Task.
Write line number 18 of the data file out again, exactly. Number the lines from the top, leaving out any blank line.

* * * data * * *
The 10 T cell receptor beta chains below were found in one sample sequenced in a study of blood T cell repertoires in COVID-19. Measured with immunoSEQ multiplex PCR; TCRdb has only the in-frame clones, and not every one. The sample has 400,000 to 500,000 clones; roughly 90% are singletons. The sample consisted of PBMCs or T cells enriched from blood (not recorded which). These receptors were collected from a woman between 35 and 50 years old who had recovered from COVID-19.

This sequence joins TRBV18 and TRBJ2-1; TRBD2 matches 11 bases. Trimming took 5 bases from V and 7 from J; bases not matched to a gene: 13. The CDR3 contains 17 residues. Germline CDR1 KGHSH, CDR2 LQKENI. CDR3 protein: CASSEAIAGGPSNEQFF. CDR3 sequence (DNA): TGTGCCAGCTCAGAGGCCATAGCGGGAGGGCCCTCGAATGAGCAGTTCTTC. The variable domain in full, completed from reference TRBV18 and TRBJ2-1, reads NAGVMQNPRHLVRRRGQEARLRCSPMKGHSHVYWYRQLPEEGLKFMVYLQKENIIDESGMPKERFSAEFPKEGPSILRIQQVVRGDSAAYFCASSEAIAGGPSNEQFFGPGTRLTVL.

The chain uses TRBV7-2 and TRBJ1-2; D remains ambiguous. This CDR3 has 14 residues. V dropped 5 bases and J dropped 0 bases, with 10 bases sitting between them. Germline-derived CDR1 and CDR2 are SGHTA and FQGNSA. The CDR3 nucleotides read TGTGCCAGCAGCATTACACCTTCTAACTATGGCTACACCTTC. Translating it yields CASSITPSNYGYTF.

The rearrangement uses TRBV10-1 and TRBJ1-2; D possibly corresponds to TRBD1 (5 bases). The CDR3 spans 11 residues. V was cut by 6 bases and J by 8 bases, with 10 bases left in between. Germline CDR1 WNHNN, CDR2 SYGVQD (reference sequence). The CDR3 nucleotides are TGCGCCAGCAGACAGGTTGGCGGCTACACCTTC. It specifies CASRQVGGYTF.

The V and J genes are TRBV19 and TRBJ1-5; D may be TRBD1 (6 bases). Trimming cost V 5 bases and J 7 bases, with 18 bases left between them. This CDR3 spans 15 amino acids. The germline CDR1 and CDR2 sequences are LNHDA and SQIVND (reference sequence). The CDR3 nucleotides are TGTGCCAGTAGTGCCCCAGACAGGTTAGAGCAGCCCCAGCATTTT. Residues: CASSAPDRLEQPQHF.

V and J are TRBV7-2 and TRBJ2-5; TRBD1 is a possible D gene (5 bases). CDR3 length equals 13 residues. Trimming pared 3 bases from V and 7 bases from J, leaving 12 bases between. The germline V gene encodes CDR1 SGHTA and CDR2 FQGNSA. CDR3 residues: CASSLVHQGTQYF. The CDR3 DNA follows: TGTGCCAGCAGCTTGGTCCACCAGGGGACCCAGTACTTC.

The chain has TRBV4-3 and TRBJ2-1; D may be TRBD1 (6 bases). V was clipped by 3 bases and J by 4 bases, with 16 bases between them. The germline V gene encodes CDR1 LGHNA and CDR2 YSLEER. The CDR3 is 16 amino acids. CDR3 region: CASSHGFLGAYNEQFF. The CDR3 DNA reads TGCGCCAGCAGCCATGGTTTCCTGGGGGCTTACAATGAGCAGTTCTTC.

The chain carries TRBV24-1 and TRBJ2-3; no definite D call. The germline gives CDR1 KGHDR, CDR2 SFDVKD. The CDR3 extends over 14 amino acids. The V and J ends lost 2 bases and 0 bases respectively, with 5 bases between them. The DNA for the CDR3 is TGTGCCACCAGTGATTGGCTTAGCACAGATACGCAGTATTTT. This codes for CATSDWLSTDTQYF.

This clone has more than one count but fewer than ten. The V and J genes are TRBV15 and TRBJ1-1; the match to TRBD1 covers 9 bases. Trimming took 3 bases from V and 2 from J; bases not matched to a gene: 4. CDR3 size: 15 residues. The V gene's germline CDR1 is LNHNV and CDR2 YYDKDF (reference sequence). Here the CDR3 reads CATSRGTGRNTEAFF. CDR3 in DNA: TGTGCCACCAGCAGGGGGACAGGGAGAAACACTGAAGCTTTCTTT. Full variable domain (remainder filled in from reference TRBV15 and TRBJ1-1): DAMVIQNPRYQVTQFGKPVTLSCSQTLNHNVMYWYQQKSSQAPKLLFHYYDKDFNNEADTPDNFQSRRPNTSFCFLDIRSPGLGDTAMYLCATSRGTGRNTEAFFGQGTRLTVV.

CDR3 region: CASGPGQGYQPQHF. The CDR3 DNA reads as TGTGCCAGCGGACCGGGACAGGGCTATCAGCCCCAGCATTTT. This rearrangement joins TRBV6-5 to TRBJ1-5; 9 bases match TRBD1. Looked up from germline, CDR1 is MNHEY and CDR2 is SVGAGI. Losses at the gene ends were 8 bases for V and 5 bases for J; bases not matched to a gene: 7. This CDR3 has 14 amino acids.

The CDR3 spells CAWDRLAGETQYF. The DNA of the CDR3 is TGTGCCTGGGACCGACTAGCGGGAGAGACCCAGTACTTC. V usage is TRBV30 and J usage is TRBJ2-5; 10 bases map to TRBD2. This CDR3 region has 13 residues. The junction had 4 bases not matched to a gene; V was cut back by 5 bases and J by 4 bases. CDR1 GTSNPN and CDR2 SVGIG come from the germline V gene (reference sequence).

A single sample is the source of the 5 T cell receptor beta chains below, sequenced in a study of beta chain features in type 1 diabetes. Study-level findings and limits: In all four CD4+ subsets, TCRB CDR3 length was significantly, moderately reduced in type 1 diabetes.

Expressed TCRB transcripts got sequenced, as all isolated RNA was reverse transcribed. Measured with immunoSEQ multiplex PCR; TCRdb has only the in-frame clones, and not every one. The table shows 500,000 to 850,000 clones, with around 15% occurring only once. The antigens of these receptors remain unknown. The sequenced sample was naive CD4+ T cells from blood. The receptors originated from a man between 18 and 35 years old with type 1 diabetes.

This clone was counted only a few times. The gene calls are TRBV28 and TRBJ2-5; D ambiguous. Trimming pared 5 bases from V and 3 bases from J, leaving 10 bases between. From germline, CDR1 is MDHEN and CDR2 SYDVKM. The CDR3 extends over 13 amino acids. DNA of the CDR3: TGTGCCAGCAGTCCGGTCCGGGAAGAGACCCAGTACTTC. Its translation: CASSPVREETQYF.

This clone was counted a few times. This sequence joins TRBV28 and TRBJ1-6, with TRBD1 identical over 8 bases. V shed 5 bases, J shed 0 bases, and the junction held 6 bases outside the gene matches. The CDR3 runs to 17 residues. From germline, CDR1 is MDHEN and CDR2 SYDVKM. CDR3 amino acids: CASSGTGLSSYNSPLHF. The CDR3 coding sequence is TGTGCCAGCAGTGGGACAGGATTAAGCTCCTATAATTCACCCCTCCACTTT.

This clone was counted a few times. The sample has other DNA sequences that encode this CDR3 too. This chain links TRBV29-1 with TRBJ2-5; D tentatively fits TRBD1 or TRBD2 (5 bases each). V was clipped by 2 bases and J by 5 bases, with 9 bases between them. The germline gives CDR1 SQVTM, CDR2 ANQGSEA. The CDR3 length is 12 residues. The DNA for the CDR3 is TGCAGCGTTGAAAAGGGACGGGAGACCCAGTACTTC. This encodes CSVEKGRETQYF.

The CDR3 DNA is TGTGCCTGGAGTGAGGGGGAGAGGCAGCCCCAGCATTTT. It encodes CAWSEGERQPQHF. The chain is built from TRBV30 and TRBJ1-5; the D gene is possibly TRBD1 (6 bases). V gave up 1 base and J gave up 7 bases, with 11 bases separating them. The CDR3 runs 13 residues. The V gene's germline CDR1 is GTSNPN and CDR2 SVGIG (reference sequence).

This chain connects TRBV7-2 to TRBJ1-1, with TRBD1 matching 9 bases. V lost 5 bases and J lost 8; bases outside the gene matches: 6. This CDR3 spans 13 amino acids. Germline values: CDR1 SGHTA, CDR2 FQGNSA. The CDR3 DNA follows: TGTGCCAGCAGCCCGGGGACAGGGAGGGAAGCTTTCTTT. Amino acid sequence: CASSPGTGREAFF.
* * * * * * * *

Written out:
This chain connects TRBV7-2 to TRBJ1-1, with TRBD1 matching 9 bases. V lost 5 bases and J lost 8; bases outside the gene matches: 6. This CDR3 spans 13 amino acids. Germline values: CDR1 SGHTA, CDR2 FQGNSA. The CDR3 DNA follows: TGTGCCAGCAGCCCGGGGACAGGGAGGGAAGCTTTCTTT. Amino acid sequence: CASSPGTGREAFF.